Mistry’s removal was ‘necessary’: Tata
As ousted Tata Group Chairman Cyrus Mistry stepped up his attack, Ratan Tata on Tuesday hit back saying his removal was “absolutely necessary” for the future success of the Tata Group.
“The decision to change the leadership of Tata Sons was a well-considered and serious one for its board members. This difficult decision, made after careful and thoughtful deliberation, is one the board believes was absolutely necessary for the future success of the Tata Group,” the interim chairman wrote to employees of USD 100 billion Group.
The letter came shortly after Mistry ratcheted up war of words by rebutting “insinuations” of mishandling a dispute with Japan’s NTT DoCoMo, saying Ratan Tata was party to all decisions regarding the telecom venture.
Tata, 78, who retired as Tata Group Chairman nearly four years back, justified his return for “maintaining stability and continuity of leadership” and promised to give the group “a world-class leader” when a fulltime boss is appointed.
Earlier in the day, Mistry’s office issued a statement saying all decisions on the telecom joint venture with DoCoMo and the following dispute were taken with unanimous approval of Board of Tata Sons as well as family patriarch Ratan Tata.
The handling of the USD 1.17 billion compensation slapped by an arbitration panel over breach of agreement with DoCoMo is said to one of the triggers for Tata Sons sacking Mistry last month.
“Insinuations that the Docomo issue was handled under the watch of Mistry in a manner inconsistent with Tata culture and values are baseless. The suggestion that Ratan Tata and the trustees would not have approved of the manner in which the litigation was conducted is contrary to what transpired,” the statement said.
Responding to the statement, a Tata group spokesman said: “The insinuations are being imagined and this (DoCoMo) matter is sub-judice.”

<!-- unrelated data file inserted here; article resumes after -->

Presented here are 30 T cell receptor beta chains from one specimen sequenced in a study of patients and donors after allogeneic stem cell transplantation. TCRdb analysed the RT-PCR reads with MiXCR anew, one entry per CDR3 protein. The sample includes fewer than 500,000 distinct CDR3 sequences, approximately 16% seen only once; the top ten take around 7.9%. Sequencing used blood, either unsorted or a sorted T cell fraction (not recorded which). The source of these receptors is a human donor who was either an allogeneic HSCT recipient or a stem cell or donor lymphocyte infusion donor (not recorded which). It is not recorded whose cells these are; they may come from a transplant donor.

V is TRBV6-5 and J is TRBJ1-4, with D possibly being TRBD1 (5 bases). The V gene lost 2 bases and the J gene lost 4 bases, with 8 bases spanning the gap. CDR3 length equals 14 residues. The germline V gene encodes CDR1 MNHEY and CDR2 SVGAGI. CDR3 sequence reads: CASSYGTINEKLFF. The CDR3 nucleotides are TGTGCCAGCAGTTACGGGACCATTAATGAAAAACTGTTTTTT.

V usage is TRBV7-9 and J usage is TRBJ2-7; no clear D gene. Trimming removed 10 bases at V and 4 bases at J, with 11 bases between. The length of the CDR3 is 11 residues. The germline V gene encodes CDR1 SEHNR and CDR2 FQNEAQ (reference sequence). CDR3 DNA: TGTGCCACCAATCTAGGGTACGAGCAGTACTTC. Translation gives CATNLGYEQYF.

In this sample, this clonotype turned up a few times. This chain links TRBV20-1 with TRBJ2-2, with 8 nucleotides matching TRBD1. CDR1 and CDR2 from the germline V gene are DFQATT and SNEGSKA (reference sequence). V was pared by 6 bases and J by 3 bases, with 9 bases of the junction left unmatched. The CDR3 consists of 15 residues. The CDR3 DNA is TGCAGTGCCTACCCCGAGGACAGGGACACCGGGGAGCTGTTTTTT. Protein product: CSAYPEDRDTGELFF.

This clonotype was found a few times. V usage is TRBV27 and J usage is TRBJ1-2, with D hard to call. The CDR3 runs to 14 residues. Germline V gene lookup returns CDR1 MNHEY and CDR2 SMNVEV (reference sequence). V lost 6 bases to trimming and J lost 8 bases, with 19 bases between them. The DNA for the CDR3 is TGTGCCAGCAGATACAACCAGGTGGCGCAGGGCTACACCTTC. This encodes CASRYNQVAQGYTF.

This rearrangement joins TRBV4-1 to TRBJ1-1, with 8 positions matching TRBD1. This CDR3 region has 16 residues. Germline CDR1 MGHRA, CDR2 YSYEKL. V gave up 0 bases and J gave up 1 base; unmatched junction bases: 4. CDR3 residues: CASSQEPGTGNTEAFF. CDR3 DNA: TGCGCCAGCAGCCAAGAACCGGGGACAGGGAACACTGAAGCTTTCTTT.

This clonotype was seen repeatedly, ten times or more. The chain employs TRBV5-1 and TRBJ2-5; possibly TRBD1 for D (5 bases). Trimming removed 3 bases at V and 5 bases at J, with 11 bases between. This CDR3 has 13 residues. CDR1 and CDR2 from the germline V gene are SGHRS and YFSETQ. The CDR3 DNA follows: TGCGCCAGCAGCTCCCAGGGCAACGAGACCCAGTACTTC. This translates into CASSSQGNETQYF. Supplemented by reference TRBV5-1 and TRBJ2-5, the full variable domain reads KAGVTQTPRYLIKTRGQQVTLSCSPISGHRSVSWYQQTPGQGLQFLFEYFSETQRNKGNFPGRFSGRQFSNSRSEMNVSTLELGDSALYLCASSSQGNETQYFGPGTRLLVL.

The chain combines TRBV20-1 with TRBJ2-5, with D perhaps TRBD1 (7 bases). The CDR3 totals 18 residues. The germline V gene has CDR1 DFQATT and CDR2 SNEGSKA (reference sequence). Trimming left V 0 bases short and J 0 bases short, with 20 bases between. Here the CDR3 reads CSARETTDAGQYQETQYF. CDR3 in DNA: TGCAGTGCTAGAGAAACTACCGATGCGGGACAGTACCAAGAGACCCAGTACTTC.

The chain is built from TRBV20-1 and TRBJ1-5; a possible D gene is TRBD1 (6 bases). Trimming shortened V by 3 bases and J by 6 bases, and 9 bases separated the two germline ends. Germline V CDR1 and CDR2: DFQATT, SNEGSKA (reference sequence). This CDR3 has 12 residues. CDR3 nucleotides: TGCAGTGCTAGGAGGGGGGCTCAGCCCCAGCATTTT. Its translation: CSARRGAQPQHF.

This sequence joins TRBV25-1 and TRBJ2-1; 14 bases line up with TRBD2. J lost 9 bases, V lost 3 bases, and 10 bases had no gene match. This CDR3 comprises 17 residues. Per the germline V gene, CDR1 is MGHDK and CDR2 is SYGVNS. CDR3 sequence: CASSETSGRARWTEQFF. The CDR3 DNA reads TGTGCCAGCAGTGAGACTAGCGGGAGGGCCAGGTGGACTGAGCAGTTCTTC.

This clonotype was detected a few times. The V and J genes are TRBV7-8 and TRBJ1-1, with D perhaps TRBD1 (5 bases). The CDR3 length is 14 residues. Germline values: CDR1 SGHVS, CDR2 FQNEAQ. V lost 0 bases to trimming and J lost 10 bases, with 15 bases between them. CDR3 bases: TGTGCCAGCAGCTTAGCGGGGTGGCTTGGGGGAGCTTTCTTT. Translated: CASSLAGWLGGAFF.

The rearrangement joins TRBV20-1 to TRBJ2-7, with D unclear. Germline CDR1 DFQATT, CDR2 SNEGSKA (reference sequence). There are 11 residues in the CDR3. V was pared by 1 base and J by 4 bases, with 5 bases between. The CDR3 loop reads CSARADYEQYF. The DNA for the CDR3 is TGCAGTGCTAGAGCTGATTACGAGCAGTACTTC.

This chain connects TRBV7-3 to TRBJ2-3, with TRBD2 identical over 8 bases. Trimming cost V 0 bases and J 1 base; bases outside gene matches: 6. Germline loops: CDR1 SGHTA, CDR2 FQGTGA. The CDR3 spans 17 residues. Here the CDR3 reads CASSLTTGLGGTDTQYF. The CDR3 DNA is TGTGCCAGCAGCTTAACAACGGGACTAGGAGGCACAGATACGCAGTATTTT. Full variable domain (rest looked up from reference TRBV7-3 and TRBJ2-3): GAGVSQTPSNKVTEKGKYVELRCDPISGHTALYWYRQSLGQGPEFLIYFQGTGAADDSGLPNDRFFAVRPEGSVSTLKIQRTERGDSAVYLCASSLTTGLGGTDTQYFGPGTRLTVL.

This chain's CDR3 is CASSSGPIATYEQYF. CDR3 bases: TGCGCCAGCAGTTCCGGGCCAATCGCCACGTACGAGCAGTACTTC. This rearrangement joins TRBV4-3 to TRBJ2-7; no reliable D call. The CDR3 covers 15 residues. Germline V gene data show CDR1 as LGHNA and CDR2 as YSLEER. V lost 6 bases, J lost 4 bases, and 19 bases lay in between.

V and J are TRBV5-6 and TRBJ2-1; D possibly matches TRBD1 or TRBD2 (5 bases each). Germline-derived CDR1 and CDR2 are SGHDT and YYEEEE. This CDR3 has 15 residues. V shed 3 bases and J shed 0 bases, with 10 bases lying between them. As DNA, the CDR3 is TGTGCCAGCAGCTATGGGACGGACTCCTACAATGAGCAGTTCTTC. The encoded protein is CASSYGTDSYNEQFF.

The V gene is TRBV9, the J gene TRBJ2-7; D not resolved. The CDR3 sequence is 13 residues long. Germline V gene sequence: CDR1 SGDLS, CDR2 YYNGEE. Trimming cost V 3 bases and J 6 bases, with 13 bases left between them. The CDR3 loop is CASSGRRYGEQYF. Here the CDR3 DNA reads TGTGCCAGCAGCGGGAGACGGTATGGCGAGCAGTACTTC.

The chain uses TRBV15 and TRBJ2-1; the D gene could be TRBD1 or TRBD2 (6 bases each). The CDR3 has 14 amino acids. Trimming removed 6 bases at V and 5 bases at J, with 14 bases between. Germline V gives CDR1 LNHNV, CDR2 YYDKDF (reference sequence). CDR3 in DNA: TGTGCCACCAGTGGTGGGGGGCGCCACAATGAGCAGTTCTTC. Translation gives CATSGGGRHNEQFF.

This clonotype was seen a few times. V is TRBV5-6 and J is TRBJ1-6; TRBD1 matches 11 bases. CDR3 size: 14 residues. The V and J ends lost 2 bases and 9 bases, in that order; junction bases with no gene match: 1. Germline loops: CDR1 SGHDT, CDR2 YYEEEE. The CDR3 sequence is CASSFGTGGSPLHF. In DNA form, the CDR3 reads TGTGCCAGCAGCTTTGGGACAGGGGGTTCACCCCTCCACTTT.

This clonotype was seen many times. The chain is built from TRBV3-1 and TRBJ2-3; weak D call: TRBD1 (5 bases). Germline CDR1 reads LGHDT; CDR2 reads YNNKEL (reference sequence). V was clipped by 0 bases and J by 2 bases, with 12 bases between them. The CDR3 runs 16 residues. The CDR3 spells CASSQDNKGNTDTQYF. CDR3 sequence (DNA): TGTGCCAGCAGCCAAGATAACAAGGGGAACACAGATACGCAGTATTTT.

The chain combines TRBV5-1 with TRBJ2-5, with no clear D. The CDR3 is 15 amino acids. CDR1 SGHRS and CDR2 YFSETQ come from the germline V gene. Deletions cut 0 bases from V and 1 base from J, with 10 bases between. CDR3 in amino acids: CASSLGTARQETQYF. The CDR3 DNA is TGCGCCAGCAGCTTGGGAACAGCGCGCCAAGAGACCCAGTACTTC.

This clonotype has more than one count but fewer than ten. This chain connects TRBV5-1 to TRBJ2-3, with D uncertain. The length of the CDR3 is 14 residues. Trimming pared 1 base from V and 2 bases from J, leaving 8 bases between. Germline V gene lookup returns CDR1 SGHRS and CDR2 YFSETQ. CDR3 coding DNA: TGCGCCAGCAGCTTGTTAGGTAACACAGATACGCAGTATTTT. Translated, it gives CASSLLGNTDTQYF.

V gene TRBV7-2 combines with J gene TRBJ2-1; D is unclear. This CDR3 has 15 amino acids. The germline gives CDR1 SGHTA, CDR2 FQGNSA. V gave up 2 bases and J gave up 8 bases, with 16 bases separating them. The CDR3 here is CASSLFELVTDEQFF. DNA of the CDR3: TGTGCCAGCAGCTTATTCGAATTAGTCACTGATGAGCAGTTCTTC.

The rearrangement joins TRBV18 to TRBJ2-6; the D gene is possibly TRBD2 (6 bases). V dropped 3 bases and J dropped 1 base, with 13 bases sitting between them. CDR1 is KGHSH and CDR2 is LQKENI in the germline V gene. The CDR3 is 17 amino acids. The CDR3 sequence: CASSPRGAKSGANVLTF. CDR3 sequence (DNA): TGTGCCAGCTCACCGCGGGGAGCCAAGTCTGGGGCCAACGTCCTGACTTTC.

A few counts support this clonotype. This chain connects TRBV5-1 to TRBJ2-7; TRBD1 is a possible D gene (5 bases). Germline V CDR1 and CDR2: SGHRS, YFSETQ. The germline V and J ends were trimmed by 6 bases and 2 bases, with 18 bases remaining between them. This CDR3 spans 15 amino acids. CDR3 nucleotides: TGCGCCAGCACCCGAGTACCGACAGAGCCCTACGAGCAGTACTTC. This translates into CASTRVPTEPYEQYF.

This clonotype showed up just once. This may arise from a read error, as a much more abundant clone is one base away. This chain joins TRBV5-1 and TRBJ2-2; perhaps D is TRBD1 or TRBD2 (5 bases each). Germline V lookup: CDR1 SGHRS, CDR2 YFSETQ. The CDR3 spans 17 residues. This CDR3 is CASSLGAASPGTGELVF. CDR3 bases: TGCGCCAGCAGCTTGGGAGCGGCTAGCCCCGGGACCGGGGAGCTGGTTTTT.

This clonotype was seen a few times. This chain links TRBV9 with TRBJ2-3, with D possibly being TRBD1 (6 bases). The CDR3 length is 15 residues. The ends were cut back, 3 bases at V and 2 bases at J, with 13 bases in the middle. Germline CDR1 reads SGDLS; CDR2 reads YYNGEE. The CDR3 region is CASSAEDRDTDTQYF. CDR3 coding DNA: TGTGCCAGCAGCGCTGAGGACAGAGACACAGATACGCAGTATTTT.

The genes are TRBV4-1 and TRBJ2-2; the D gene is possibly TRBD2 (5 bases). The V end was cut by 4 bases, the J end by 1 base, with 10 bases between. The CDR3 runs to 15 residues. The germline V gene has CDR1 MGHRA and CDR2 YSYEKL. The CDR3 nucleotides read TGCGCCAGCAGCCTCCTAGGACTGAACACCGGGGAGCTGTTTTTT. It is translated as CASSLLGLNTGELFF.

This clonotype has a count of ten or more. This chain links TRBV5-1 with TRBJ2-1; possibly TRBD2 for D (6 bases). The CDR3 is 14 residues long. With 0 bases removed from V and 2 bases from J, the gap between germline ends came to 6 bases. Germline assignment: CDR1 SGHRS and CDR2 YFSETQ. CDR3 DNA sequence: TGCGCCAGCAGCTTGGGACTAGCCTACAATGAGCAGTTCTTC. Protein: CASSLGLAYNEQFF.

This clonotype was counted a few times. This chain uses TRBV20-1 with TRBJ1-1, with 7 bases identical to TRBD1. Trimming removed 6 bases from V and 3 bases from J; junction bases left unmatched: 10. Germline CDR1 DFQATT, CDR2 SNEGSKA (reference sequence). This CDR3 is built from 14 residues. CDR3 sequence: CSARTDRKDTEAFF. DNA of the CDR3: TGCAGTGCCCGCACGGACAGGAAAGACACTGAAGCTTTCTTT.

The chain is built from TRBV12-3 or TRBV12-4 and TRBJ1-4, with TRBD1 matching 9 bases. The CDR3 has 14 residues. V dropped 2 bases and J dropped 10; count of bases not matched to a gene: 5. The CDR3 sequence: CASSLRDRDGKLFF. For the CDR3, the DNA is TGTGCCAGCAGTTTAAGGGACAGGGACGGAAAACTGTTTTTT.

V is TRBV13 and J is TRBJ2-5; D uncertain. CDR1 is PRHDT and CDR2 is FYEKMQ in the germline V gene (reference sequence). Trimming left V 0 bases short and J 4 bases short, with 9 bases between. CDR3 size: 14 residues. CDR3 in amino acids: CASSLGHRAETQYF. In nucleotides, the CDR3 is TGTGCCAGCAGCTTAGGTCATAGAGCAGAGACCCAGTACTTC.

Tata in his second letter to employees after the October 24 sacking of Mistry, said the Group companies should focus on their profit margins and their market position and not compare themselves to their own past.
“The focus has to be on ‘leading’ rather than ‘following’,” he wrote.
Stating that he was excited to work with them once again, Tata in his letter to over 6.6 lakh employees sought to soothe them in the wake of high profile top level change and its subsequent public spat with Mistry.
“Your company and the Tata group are well served. The directors on your boards and the empowered leadership of your companies continue to serve with the same degree of passion and ethical commitment as they have done in the past,” he wrote.
As a group, Tata continued, “we are steadfast in our resolve to maintain the Tata culture and value system that all of us have worked so hard to nurture over the decades.”
Praising the spirit the employees, he said, “During its long history, the group has faced and overcome many challenges. Our employees have displayed their spirit at all times to create great companies that have delivered value to the shareholders.”
Meanwhile, N S Rajan and Nirmalya Kumar resigned as non- executive directors on boards of Indian Hotels Company and Tata Chemicals respectively, days after Group Executive Council set up by Mistry was disbanded.
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